One of the most emblematic pictures of a vacation in Israel shows people floating on the Dead Sea reading their newspaper, covered in therapeutic mud at the lowest place on earth.
Another awe-inspiring shot shows the majestic fortress of Masada overlooking the Judean desert. No wonder most tourists to Israel make Masada and the Dead Sea a priority on their itinerary.
Here are some options of how you can discover these landmarks depending on the way you like to travel.
One-day tours to Masada and the Dead Sea starting from Tel Aviv or Jerusalem, kick off with a drive through the Judean Desert before exploring the historic site of Masada and hearing from your tour guide about the tragic events that took place 2000 years ago.
Expect breathtaking views and moving tales. You’ll then be taken to a private Dead Sea beach to chill out and enjoy the local minerals’ properties. A short visit to the Ahava Dead Sea shop where you have the option to purchase beauty products is normally also included.
This itinerary enables you to have a real taste for the destination, under the guidance of a multi-lingual tour guide, in the company of fellow travelers from around the world.
Choosing a dedicated private tour (1-9 people) means you’ll have more time to ask questions and set the timetable for the day — one of the highlights could be to hike up the snake path (~45min) and reach Masada at dawn to witness a memorable sunrise, or simply use the Masada cable-car, which is actually the lowest cable-car on earth.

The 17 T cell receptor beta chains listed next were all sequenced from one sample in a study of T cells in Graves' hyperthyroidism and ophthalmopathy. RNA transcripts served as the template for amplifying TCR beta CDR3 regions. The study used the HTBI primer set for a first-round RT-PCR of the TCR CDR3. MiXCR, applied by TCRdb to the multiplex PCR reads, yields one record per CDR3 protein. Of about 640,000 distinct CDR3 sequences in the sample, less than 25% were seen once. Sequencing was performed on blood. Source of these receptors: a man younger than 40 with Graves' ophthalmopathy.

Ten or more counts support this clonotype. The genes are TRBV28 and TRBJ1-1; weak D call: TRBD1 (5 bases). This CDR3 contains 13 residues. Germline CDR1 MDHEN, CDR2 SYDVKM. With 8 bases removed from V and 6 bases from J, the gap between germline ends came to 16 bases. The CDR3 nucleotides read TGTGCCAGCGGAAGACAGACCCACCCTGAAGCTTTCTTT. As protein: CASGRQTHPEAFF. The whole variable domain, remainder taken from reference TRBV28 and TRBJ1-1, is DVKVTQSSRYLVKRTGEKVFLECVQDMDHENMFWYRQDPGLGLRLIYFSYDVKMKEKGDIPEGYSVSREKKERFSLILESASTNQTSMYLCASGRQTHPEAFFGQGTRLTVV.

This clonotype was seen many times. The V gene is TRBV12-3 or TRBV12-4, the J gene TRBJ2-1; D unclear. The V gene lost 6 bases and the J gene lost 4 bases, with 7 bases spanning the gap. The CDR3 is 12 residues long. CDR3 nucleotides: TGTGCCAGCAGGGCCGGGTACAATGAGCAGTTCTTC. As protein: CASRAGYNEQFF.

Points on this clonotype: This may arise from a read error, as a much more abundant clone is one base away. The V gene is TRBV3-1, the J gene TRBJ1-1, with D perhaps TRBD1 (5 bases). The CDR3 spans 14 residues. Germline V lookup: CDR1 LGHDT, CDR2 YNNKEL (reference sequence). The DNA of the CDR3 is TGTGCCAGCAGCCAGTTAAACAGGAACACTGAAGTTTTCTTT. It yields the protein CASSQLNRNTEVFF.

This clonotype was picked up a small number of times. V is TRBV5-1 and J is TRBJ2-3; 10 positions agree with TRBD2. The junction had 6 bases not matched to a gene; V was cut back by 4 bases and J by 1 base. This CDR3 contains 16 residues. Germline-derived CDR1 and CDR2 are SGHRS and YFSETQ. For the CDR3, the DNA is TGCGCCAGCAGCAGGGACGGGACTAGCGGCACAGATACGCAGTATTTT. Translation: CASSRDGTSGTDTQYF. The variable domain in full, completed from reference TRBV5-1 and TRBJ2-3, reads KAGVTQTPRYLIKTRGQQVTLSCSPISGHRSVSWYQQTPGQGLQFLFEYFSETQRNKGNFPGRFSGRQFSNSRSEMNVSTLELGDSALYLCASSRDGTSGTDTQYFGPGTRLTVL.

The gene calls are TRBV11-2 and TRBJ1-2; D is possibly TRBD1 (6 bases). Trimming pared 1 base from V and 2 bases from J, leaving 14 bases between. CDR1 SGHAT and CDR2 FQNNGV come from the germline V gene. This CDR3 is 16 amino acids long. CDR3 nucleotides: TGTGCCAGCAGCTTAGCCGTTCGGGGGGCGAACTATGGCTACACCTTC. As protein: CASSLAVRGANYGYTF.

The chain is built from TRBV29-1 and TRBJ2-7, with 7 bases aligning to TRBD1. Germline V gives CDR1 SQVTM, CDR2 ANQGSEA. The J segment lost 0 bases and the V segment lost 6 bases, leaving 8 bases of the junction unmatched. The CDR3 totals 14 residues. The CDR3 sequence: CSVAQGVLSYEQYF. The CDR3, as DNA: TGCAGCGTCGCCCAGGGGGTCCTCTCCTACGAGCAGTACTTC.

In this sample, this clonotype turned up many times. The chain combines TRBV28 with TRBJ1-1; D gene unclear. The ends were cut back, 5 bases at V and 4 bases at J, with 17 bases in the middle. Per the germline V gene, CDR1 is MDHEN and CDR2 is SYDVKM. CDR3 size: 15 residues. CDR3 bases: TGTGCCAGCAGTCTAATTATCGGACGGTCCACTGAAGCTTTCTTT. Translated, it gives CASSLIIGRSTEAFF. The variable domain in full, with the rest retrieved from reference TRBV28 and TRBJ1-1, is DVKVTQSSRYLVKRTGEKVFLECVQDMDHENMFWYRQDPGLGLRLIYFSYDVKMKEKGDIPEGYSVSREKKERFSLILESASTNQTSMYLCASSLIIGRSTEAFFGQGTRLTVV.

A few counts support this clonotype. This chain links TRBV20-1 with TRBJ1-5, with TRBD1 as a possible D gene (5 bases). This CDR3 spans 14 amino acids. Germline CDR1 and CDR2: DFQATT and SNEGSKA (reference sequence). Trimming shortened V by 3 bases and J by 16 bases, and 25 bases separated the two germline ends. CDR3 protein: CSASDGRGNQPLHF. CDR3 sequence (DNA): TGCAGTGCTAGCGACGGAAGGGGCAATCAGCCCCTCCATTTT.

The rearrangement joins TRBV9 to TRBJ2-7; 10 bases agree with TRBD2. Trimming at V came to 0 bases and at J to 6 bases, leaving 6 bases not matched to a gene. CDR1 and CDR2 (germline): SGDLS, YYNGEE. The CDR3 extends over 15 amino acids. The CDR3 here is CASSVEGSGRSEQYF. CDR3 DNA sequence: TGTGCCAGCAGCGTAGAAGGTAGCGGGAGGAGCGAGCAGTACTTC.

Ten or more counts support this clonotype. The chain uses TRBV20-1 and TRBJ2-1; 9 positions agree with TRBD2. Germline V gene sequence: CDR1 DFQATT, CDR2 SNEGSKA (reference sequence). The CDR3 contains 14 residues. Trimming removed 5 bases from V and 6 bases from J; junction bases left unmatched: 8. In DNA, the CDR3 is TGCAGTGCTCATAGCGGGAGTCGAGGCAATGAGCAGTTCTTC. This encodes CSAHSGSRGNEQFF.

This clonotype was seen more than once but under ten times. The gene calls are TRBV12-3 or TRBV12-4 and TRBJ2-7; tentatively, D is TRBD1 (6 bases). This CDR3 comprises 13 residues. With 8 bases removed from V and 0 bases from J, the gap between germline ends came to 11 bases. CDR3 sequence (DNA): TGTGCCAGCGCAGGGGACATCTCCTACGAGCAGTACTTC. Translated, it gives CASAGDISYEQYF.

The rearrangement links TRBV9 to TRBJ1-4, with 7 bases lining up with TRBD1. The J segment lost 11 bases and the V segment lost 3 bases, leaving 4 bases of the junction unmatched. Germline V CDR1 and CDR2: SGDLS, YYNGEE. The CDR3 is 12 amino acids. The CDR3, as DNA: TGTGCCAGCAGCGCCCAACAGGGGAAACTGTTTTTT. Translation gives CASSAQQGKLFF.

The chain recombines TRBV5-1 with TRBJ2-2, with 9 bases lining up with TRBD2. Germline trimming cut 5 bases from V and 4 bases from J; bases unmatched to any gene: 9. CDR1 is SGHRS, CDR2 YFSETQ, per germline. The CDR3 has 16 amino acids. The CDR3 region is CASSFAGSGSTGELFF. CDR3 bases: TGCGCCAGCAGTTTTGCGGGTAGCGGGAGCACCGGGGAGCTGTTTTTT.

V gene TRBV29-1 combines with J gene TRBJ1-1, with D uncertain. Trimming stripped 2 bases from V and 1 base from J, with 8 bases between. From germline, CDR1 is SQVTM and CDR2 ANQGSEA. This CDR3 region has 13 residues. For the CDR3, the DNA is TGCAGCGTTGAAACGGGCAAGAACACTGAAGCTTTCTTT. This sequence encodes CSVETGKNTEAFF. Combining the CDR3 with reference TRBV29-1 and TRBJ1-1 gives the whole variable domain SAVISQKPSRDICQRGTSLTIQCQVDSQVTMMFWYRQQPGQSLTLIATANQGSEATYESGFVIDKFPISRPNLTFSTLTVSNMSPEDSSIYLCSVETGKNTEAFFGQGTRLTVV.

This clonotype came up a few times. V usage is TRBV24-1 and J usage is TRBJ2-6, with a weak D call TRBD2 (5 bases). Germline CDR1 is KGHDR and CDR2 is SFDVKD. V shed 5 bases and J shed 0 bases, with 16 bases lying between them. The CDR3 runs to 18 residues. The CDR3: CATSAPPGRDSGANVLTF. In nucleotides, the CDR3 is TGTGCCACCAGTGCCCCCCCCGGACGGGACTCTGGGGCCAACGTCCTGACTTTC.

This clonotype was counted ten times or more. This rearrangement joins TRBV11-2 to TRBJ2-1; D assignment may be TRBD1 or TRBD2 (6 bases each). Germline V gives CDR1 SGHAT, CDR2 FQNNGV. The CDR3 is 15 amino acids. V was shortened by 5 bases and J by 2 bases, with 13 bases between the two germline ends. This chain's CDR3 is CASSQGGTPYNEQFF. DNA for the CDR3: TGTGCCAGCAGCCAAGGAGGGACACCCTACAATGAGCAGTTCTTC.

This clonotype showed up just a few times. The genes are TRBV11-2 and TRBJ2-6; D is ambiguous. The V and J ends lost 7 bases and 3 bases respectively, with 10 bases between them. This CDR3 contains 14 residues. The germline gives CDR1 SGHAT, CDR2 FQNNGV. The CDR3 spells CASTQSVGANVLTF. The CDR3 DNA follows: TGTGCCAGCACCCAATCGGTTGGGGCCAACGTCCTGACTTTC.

You will travel in a private vehicle to the same destinations covered by the group tours, as well as additional ones. Whether your interests lie in history, adventure, or pampering, your guide will make sure the itinerary reflects these — or a mix of all.
You could also decide to treat yourself with a "Lunch & Swim" stop at one of the Dead Sea hotel resorts at Ein Bokek or choose to take an aerial Jeep tour.
Masada and the Dead Sea are not the only mesmerising attractions in the area. If you want to see where the famous Dead Sea Scrolls were discovered (now on display at the Israel Museum in Jerusalem) head to the Qumram caves, a fascinating historical site.
For lush vegetation and a relaxing setting featuring waterfalls and pools, few places beat Ein Gedi Nature Park where you can also enjoy beautiful hiking trails. Nearby attractions include the Ein Gedi Beach and the Ein Gedi Kibbutz, including the Botanical Garden filled with hundreds of local species.
These extras are available on private tours and self-guided day tours only.
Words: Sonia Esther Soltani